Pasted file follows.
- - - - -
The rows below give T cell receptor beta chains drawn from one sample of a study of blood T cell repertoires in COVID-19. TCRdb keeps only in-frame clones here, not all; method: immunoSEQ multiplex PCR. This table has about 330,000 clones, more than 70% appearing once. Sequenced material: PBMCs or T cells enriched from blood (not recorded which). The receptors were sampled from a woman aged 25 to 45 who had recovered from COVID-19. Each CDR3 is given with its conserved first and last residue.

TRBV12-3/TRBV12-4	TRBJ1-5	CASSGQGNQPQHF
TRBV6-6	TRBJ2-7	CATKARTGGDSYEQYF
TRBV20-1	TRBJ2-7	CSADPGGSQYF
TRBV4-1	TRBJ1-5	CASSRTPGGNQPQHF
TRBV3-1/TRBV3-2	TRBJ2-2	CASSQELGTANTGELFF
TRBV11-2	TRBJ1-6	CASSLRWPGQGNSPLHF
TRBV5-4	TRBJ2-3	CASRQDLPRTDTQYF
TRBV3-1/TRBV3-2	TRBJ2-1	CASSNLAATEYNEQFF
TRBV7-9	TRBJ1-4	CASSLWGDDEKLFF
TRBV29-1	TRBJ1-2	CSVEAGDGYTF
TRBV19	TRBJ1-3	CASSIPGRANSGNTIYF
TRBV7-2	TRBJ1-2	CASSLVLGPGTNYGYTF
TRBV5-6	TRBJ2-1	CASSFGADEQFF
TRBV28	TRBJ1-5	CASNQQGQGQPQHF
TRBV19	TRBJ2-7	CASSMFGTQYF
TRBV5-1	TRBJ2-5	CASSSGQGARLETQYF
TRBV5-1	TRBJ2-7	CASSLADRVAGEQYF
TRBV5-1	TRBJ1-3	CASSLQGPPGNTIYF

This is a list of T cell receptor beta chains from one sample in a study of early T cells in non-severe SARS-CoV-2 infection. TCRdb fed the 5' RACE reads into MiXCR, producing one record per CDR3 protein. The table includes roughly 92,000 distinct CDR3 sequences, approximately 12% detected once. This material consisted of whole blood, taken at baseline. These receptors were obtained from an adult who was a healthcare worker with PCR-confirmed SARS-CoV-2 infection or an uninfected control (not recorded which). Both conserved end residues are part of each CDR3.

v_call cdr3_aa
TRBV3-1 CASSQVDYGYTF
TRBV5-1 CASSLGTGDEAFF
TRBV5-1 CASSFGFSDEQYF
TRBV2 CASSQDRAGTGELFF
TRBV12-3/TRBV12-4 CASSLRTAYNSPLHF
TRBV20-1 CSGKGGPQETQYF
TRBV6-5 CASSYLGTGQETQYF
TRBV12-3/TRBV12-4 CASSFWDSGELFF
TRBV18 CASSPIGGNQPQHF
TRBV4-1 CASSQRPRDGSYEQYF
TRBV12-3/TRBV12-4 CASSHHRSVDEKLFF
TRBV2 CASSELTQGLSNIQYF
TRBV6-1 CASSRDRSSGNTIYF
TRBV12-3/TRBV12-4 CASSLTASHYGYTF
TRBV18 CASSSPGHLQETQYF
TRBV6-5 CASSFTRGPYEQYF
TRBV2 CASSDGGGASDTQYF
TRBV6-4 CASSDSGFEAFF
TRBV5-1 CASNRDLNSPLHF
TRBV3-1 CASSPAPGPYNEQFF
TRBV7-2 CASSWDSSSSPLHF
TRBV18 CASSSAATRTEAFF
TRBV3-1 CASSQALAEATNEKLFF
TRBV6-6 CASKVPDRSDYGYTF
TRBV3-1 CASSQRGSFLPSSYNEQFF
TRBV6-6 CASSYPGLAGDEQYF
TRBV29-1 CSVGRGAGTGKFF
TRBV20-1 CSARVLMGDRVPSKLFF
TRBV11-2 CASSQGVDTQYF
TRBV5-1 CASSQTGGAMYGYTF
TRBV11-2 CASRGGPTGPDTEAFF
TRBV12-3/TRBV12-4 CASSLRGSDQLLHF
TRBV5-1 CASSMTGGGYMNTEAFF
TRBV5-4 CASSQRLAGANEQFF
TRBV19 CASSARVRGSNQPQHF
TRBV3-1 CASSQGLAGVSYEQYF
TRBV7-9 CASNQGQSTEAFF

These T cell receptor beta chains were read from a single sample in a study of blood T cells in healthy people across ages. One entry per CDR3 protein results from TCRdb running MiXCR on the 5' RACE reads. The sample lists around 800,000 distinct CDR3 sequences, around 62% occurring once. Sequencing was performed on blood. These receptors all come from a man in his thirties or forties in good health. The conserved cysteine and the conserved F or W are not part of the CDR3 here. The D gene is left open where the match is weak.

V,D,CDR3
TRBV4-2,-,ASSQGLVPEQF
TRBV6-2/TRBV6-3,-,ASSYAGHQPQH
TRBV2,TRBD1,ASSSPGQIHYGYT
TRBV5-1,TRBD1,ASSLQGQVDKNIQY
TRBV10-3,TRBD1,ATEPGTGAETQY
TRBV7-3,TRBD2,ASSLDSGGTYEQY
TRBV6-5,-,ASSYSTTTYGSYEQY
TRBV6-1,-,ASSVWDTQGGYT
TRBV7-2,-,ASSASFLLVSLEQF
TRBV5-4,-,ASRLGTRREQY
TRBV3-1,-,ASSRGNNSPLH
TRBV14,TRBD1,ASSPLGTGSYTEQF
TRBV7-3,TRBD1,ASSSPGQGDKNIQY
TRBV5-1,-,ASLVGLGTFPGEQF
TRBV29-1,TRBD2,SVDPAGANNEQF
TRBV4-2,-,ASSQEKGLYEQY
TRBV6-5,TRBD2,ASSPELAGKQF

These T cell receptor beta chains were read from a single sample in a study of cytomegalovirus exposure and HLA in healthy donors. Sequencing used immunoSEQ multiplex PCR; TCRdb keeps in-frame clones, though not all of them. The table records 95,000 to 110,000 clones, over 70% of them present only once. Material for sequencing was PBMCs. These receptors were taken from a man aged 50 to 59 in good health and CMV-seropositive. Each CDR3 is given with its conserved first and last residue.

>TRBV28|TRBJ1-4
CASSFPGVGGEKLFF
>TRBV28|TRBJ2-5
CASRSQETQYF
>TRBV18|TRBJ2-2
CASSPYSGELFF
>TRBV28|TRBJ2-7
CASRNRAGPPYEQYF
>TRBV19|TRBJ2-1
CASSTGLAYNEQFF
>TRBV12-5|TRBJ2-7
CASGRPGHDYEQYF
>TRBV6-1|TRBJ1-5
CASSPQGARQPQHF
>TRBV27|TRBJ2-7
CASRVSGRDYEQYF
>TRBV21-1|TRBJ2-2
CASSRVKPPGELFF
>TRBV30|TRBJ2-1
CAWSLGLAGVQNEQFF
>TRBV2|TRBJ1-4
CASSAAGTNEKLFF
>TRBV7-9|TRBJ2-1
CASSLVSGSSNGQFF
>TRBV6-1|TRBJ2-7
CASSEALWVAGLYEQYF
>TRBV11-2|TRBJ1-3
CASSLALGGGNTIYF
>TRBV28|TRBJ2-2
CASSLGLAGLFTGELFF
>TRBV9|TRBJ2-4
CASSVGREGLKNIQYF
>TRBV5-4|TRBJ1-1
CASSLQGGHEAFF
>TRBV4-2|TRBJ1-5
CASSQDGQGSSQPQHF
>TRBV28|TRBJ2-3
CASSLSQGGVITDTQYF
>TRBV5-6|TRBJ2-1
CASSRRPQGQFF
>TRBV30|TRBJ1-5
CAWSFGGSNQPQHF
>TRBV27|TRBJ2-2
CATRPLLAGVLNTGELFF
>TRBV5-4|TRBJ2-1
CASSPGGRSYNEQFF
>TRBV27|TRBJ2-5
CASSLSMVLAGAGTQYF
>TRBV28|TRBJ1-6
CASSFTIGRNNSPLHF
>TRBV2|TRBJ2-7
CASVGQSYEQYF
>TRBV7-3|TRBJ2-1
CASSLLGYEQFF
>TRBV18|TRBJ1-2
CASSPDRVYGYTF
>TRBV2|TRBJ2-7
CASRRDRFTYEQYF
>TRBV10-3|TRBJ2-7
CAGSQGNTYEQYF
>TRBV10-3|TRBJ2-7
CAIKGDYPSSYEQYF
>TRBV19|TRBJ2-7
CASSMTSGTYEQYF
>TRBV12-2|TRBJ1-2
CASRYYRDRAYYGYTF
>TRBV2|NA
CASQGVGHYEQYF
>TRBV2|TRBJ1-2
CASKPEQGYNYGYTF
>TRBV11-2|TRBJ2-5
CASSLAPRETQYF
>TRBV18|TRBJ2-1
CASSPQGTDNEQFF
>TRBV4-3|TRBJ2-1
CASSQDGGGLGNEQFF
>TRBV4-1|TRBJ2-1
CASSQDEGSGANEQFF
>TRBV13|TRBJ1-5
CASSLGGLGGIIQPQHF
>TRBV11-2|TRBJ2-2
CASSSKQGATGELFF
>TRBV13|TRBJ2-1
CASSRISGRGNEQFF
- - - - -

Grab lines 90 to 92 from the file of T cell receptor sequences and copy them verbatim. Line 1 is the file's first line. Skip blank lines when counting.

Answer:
CASGRPGHDYEQYF
>TRBV6-1|TRBJ1-5
CASSPQGARQPQHF